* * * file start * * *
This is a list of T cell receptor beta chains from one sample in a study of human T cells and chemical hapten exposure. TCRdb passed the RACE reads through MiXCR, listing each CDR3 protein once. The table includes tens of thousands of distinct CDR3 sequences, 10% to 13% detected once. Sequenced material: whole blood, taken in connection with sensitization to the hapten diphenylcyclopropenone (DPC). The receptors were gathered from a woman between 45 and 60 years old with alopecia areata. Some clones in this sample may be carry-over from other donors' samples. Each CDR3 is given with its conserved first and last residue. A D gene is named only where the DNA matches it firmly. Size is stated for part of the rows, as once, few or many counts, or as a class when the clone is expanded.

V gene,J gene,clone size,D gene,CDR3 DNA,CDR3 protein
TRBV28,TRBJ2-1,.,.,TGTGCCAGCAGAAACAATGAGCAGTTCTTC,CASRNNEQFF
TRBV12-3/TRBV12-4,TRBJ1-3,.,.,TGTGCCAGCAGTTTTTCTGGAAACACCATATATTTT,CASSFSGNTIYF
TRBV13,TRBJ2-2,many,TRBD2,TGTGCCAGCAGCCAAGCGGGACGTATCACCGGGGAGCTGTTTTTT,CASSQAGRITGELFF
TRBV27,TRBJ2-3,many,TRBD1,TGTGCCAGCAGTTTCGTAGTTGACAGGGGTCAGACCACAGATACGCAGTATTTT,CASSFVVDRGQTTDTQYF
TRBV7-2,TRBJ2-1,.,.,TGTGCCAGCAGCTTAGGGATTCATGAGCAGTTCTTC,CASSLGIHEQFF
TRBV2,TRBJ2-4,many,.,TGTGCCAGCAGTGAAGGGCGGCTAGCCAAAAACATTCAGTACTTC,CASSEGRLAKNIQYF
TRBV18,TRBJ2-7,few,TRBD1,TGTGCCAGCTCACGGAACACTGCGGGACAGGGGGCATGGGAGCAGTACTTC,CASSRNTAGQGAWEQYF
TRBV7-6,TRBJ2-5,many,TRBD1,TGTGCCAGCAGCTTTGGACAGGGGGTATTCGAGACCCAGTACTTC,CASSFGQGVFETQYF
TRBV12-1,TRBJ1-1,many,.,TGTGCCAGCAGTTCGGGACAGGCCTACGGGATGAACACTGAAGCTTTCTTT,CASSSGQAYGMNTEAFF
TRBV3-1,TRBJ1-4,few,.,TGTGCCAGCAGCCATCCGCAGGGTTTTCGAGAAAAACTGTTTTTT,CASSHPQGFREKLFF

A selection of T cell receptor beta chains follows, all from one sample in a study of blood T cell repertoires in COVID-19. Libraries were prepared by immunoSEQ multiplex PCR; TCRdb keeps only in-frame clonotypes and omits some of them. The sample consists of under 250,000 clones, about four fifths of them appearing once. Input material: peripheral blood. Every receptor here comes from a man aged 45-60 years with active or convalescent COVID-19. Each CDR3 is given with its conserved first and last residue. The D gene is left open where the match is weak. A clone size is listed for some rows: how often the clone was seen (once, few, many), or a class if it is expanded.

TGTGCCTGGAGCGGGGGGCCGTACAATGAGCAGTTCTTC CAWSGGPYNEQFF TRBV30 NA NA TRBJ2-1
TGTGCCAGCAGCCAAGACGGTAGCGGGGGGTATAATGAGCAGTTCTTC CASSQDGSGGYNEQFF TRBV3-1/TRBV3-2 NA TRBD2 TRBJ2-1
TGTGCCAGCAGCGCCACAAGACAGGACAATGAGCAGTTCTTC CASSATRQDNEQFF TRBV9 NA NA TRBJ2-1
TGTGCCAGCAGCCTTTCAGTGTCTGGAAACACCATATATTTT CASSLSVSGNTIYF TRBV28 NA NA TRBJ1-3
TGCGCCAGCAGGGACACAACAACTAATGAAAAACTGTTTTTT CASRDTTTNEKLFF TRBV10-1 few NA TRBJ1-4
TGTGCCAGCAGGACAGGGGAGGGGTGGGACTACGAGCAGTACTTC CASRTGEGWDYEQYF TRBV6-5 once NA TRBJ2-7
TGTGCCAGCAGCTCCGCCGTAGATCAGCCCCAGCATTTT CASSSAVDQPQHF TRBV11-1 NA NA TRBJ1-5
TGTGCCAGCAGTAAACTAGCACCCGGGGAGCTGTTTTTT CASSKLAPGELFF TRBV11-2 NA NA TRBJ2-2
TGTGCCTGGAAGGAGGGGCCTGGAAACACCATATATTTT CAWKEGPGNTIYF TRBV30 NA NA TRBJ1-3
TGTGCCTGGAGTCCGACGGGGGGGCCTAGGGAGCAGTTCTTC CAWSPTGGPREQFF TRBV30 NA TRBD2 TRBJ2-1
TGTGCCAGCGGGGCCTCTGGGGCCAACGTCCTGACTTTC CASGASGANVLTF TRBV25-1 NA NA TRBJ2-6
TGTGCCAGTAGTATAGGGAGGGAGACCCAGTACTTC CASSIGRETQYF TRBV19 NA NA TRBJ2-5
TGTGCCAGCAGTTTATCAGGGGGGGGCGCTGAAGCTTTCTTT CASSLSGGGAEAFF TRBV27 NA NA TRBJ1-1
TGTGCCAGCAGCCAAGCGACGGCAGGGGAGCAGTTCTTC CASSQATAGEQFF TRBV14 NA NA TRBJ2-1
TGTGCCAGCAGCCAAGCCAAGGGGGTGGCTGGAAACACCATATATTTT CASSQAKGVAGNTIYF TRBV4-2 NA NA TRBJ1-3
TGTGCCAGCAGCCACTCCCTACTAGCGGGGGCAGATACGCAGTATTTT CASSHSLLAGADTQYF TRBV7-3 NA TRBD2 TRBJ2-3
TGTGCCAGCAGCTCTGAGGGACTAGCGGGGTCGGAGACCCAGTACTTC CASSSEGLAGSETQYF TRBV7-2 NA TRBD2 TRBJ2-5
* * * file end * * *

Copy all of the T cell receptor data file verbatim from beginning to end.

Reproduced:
This is a list of T cell receptor beta chains from one sample in a study of human T cells and chemical hapten exposure. TCRdb passed the RACE reads through MiXCR, listing each CDR3 protein once. The table includes tens of thousands of distinct CDR3 sequences, 10% to 13% detected once. Sequenced material: whole blood, taken in connection with sensitization to the hapten diphenylcyclopropenone (DPC). The receptors were gathered from a woman between 45 and 60 years old with alopecia areata. Some clones in this sample may be carry-over from other donors' samples. Each CDR3 is given with its conserved first and last residue. A D gene is named only where the DNA matches it firmly. Size is stated for part of the rows, as once, few or many counts, or as a class when the clone is expanded.

V gene,J gene,clone size,D gene,CDR3 DNA,CDR3 protein
TRBV28,TRBJ2-1,.,.,TGTGCCAGCAGAAACAATGAGCAGTTCTTC,CASRNNEQFF
TRBV12-3/TRBV12-4,TRBJ1-3,.,.,TGTGCCAGCAGTTTTTCTGGAAACACCATATATTTT,CASSFSGNTIYF
TRBV13,TRBJ2-2,many,TRBD2,TGTGCCAGCAGCCAAGCGGGACGTATCACCGGGGAGCTGTTTTTT,CASSQAGRITGELFF
TRBV27,TRBJ2-3,many,TRBD1,TGTGCCAGCAGTTTCGTAGTTGACAGGGGTCAGACCACAGATACGCAGTATTTT,CASSFVVDRGQTTDTQYF
TRBV7-2,TRBJ2-1,.,.,TGTGCCAGCAGCTTAGGGATTCATGAGCAGTTCTTC,CASSLGIHEQFF
TRBV2,TRBJ2-4,many,.,TGTGCCAGCAGTGAAGGGCGGCTAGCCAAAAACATTCAGTACTTC,CASSEGRLAKNIQYF
TRBV18,TRBJ2-7,few,TRBD1,TGTGCCAGCTCACGGAACACTGCGGGACAGGGGGCATGGGAGCAGTACTTC,CASSRNTAGQGAWEQYF
TRBV7-6,TRBJ2-5,many,TRBD1,TGTGCCAGCAGCTTTGGACAGGGGGTATTCGAGACCCAGTACTTC,CASSFGQGVFETQYF
TRBV12-1,TRBJ1-1,many,.,TGTGCCAGCAGTTCGGGACAGGCCTACGGGATGAACACTGAAGCTTTCTTT,CASSSGQAYGMNTEAFF
TRBV3-1,TRBJ1-4,few,.,TGTGCCAGCAGCCATCCGCAGGGTTTTCGAGAAAAACTGTTTTTT,CASSHPQGFREKLFF

A selection of T cell receptor beta chains follows, all from one sample in a study of blood T cell repertoires in COVID-19. Libraries were prepared by immunoSEQ multiplex PCR; TCRdb keeps only in-frame clonotypes and omits some of them. The sample consists of under 250,000 clones, about four fifths of them appearing once. Input material: peripheral blood. Every receptor here comes from a man aged 45-60 years with active or convalescent COVID-19. Each CDR3 is given with its conserved first and last residue. The D gene is left open where the match is weak. A clone size is listed for some rows: how often the clone was seen (once, few, many), or a class if it is expanded.

TGTGCCTGGAGCGGGGGGCCGTACAATGAGCAGTTCTTC CAWSGGPYNEQFF TRBV30 NA NA TRBJ2-1
TGTGCCAGCAGCCAAGACGGTAGCGGGGGGTATAATGAGCAGTTCTTC CASSQDGSGGYNEQFF TRBV3-1/TRBV3-2 NA TRBD2 TRBJ2-1
TGTGCCAGCAGCGCCACAAGACAGGACAATGAGCAGTTCTTC CASSATRQDNEQFF TRBV9 NA NA TRBJ2-1
TGTGCCAGCAGCCTTTCAGTGTCTGGAAACACCATATATTTT CASSLSVSGNTIYF TRBV28 NA NA TRBJ1-3
TGCGCCAGCAGGGACACAACAACTAATGAAAAACTGTTTTTT CASRDTTTNEKLFF TRBV10-1 few NA TRBJ1-4
TGTGCCAGCAGGACAGGGGAGGGGTGGGACTACGAGCAGTACTTC CASRTGEGWDYEQYF TRBV6-5 once NA TRBJ2-7
TGTGCCAGCAGCTCCGCCGTAGATCAGCCCCAGCATTTT CASSSAVDQPQHF TRBV11-1 NA NA TRBJ1-5
TGTGCCAGCAGTAAACTAGCACCCGGGGAGCTGTTTTTT CASSKLAPGELFF TRBV11-2 NA NA TRBJ2-2
TGTGCCTGGAAGGAGGGGCCTGGAAACACCATATATTTT CAWKEGPGNTIYF TRBV30 NA NA TRBJ1-3
TGTGCCTGGAGTCCGACGGGGGGGCCTAGGGAGCAGTTCTTC CAWSPTGGPREQFF TRBV30 NA TRBD2 TRBJ2-1
TGTGCCAGCGGGGCCTCTGGGGCCAACGTCCTGACTTTC CASGASGANVLTF TRBV25-1 NA NA TRBJ2-6
TGTGCCAGTAGTATAGGGAGGGAGACCCAGTACTTC CASSIGRETQYF TRBV19 NA NA TRBJ2-5
TGTGCCAGCAGTTTATCAGGGGGGGGCGCTGAAGCTTTCTTT CASSLSGGGAEAFF TRBV27 NA NA TRBJ1-1
TGTGCCAGCAGCCAAGCGACGGCAGGGGAGCAGTTCTTC CASSQATAGEQFF TRBV14 NA NA TRBJ2-1
TGTGCCAGCAGCCAAGCCAAGGGGGTGGCTGGAAACACCATATATTTT CASSQAKGVAGNTIYF TRBV4-2 NA NA TRBJ1-3
TGTGCCAGCAGCCACTCCCTACTAGCGGGGGCAGATACGCAGTATTTT CASSHSLLAGADTQYF TRBV7-3 NA TRBD2 TRBJ2-3
TGTGCCAGCAGCTCTGAGGGACTAGCGGGGTCGGAGACCCAGTACTTC CASSSEGLAGSETQYF TRBV7-2 NA TRBD2 TRBJ2-5